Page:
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As Not Seen On TV

Dean Carolyn Yucha on change in the nursing profession, recruitment challenges, and why Dr. House drives her crazy.

People  |  Oct 29, 2015  |  By Cate Weeks
Carolyn Yucha

Carolyn Yucha, dean of the UNLV School of Nursing and the School of Allied Health Sciences. (Aaron Mayes/UNLV Photo Services)

In high school, Carolyn Yucha (that's prounounced "yoo-ha") was an aid in a women’s unit at a state mental hospital. Some of the patients, she would later figure out, were not ill. They were old. They had dementia or Alzheimer’s. And some of their behaviors came from anti-psychotic medications they didn’t need. One day she brought in puzzles and was thrilled to see some patients walk over and start doing them — they engaged. “I went off to college thinking I was going to change the face of psychiatric care. When I was introduced to cancer care and critical care nursing, I thought I’d change that too.” Many things in nursing have changed, she said, and some things are still left to do.

One of my early positions in a cancer research hospital got me hooked on research and I returned for my MS in Nursing. When I got pregnant, I started teaching part-time. I realized that I was able to provide the right mixture of education and entertainment to keep students engaged. This should not have surprised me because nurses are teachers at their core.

TV shows can drive me crazy. On an episode of CSI, a nurse leaves the room as soon as the investigator comes to see a brain trauma patient. Then it’s as if he discovered this yes-no-blink thing. Good grief. Every nurse is able to figure out a way to communicate with patients who can’t talk — it’s such a basic skill. It would have been much more realistic if the nurse had stayed to help the investigator.

Do you think smart people will want to become nurses if all they see is us standing in the background saying, “Yes, Dr. House”? 

But nurses don’t do themselves any favors. Physical therapy requires a doctorate, but you can become an R.N. with just an associate’s degree. We’ve been talking about the need for higher levels of education for the credential since the 1970s. 

It can be tough to convince a student — especially our first-generation students who want to start contributing to their families right away — that they should put in the time for a bachelor’s. But that higher degree will take them so much further.

Associate’s programs do a great job teaching all the technical tasks of patient care. But the bachelor’s starts with solid general education that we build on to develop problem-solving within the profession.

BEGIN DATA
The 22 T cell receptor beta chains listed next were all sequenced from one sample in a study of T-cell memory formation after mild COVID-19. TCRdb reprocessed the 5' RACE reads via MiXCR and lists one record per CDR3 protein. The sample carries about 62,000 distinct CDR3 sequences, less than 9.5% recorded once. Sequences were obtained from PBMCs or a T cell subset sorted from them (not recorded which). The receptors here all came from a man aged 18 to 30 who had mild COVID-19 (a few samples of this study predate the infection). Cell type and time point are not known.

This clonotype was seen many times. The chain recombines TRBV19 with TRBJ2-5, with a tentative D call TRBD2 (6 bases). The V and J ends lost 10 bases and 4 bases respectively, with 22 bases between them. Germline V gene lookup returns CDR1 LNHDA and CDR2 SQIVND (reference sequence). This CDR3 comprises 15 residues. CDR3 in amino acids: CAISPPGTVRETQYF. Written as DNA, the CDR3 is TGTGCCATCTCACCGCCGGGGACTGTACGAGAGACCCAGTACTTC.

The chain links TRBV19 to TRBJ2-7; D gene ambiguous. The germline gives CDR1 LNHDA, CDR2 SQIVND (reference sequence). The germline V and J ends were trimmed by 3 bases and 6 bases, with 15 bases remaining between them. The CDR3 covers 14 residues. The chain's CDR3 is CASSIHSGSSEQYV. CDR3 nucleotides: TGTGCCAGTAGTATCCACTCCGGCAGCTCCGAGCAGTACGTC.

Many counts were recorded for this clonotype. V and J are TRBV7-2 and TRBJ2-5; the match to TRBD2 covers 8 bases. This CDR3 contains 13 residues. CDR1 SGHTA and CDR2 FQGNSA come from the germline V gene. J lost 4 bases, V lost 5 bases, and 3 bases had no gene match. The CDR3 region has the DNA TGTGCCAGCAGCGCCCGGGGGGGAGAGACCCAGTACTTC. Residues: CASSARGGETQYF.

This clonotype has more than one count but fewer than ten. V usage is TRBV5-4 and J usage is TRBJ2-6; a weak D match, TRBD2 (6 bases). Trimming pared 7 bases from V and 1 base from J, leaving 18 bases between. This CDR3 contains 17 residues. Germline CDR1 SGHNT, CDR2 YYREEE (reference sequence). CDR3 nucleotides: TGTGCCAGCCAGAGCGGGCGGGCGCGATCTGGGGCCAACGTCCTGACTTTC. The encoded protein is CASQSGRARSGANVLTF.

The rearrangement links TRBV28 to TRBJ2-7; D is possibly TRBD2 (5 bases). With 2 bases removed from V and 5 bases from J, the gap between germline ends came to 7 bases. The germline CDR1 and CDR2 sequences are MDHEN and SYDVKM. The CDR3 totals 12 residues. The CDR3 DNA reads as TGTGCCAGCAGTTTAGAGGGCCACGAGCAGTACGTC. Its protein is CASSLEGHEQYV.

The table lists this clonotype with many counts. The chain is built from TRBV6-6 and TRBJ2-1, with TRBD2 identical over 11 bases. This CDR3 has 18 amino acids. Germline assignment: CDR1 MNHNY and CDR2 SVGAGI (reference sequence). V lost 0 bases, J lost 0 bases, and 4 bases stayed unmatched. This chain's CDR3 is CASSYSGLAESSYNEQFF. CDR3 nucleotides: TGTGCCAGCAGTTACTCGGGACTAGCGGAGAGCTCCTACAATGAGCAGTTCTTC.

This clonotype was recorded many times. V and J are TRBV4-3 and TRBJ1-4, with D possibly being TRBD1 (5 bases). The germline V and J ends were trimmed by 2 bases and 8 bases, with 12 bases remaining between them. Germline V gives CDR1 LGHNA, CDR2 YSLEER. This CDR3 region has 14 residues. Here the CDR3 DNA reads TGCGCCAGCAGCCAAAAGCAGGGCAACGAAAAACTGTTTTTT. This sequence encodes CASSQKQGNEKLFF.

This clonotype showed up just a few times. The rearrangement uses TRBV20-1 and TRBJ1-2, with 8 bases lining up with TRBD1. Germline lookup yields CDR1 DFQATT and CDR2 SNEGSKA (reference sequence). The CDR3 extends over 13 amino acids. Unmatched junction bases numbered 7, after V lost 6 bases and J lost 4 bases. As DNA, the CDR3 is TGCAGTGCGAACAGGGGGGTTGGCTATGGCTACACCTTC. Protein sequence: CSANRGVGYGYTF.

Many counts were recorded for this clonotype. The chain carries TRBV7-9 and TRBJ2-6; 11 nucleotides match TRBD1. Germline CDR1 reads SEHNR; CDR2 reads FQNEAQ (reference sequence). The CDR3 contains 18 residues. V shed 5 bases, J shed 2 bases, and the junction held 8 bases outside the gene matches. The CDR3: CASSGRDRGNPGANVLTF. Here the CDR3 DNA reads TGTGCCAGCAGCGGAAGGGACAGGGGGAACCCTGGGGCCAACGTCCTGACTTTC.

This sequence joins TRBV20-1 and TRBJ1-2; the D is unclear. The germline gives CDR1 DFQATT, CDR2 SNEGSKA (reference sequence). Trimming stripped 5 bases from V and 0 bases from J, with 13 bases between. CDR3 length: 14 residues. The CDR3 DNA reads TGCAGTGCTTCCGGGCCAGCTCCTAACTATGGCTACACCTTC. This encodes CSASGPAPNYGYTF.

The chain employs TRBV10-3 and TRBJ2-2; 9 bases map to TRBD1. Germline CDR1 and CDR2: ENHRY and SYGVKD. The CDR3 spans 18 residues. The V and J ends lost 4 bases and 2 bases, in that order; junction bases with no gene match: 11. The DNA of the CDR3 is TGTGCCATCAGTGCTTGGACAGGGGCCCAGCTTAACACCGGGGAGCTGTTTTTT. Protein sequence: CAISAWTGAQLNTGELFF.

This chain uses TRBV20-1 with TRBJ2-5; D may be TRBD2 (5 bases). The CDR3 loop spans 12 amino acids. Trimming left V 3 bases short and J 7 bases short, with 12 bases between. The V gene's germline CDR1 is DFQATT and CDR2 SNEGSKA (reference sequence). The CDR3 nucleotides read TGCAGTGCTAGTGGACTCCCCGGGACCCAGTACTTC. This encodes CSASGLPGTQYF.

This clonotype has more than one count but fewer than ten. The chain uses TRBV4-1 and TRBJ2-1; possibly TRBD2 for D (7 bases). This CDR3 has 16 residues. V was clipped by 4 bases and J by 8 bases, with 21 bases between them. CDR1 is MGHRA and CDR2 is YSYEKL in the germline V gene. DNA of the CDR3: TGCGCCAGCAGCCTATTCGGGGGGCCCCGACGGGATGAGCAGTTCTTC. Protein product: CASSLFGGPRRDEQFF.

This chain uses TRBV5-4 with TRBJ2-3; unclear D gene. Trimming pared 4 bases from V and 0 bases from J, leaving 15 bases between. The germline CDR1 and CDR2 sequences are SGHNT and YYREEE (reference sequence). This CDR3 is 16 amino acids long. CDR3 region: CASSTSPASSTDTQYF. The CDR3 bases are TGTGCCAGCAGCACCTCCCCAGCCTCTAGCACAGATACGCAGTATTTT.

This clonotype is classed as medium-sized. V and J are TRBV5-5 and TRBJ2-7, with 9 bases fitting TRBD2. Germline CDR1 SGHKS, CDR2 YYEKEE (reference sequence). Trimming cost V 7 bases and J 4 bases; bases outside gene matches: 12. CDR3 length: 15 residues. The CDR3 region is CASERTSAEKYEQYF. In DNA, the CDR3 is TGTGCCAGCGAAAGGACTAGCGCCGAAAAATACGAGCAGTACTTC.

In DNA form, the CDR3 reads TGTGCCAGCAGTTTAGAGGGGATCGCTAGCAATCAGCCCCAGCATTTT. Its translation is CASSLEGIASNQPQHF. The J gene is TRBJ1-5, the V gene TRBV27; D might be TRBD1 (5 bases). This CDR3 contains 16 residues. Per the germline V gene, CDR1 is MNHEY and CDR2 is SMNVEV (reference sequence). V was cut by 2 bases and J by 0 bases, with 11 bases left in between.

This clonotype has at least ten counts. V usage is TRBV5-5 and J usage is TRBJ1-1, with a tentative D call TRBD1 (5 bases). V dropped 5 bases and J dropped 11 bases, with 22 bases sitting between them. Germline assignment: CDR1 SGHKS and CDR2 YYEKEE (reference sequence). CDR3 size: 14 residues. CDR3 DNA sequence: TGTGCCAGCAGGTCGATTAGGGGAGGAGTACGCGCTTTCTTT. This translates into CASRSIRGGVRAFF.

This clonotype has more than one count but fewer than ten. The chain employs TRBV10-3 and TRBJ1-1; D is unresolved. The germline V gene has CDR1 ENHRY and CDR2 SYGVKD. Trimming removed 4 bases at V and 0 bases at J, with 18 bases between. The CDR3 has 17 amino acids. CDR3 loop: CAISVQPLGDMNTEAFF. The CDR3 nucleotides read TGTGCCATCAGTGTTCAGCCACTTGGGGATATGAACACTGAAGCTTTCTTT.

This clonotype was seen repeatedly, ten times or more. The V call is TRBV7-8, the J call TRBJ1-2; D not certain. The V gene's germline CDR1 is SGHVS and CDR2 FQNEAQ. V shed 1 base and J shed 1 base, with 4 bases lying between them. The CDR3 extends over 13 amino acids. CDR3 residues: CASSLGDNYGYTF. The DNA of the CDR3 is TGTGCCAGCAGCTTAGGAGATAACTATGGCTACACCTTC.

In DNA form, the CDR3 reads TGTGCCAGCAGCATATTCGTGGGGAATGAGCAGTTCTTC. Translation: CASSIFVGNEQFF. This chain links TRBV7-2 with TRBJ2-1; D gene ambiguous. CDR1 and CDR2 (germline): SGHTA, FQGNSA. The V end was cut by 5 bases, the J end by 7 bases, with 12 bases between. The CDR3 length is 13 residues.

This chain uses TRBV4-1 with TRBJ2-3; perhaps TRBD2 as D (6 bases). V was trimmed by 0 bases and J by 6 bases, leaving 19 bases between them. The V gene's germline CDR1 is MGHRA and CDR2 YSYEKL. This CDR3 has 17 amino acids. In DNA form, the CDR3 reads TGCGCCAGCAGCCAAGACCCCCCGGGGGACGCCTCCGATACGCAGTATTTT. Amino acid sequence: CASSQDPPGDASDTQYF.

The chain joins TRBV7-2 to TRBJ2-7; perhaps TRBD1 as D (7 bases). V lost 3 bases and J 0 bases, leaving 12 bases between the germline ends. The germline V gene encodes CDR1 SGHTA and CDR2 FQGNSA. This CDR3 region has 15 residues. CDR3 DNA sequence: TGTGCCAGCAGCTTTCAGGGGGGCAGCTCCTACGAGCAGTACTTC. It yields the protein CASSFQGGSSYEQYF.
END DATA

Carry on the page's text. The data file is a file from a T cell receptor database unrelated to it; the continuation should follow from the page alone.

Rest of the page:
Frankly, if it takes a couple sticks to get an IV in my arm, that’s less important to me than a nurse who recognizes that my confusion might be related to the mix of medications I’m on.

Academia has always had a problem with educating students in silos and then sending them out to a world that expects them to work as a team. 

I once had a job where if you made a medical error you got written up. It was supposed to teach you to not make mistakes; instead it taught people to never admit them. And it divided nurses and physicians. 

We built the Clinical Simulation Center with Nevada State College so we could run scenarios right alongside medical residents from the University of Nevada (based in Reno). That interprofessional education is so critical. The center allows future nurses and physicians to practice together, to focus on recognizing and fixing their mistakes. 

I hope the education UNLV offers in the health professions is enhanced at all levels as our own School of Medicine gets off the ground. When you’re starting from the beginning, you don’t have to undo decades of entrenchment to infuse a curriculum with a new approach, with that team approach.

My biggest challenge is finding faculty. There are so few here in Nevada with advanced degrees. Mid-career faculty with kids — it’s tough to get them to uproot for Las Vegas. In Boston when they want to make the next career jump, all they have to do is commute less than an hour the other way to a new campus. 

During the recession, I lost five senior faculty to buyouts. It was great for them and saved some budget, but ouch for the rest of the School of Nursing. We hired some fantastic assistant professors but it takes time for them to become productive. I go to bed every night worried that some other dean is going to steal them away. 

We’ve created graduate programs to fill the need for faculty and really to influence the profession well beyond Las Vegas. Program-building takes years. It can be hard to recognize progress. So it was huge when U.S. News ranked us in the top 10 for online graduate programs in nursing education and in family nurse practitioners.

I am frustrated that we still face this second-class status to physicians. I was appalled when a hospital in town developed its board and didn’t put a single nurse on it. That’s old-school thinking. Nurses make up 50 percent of hospital staff — you can bet they’d have some special insights to offer all those business leaders on the board. 

In truth, though, this is a great job. Our students are snapped up and local employers report that they transition so well into their first jobs. Our faculty are growing as teachers and winning National Institutes of Health-level grants. We’re needed. So I can’t worry too much about the fact that nursing sometimes seems overlooked. That is nursing in a nutshell.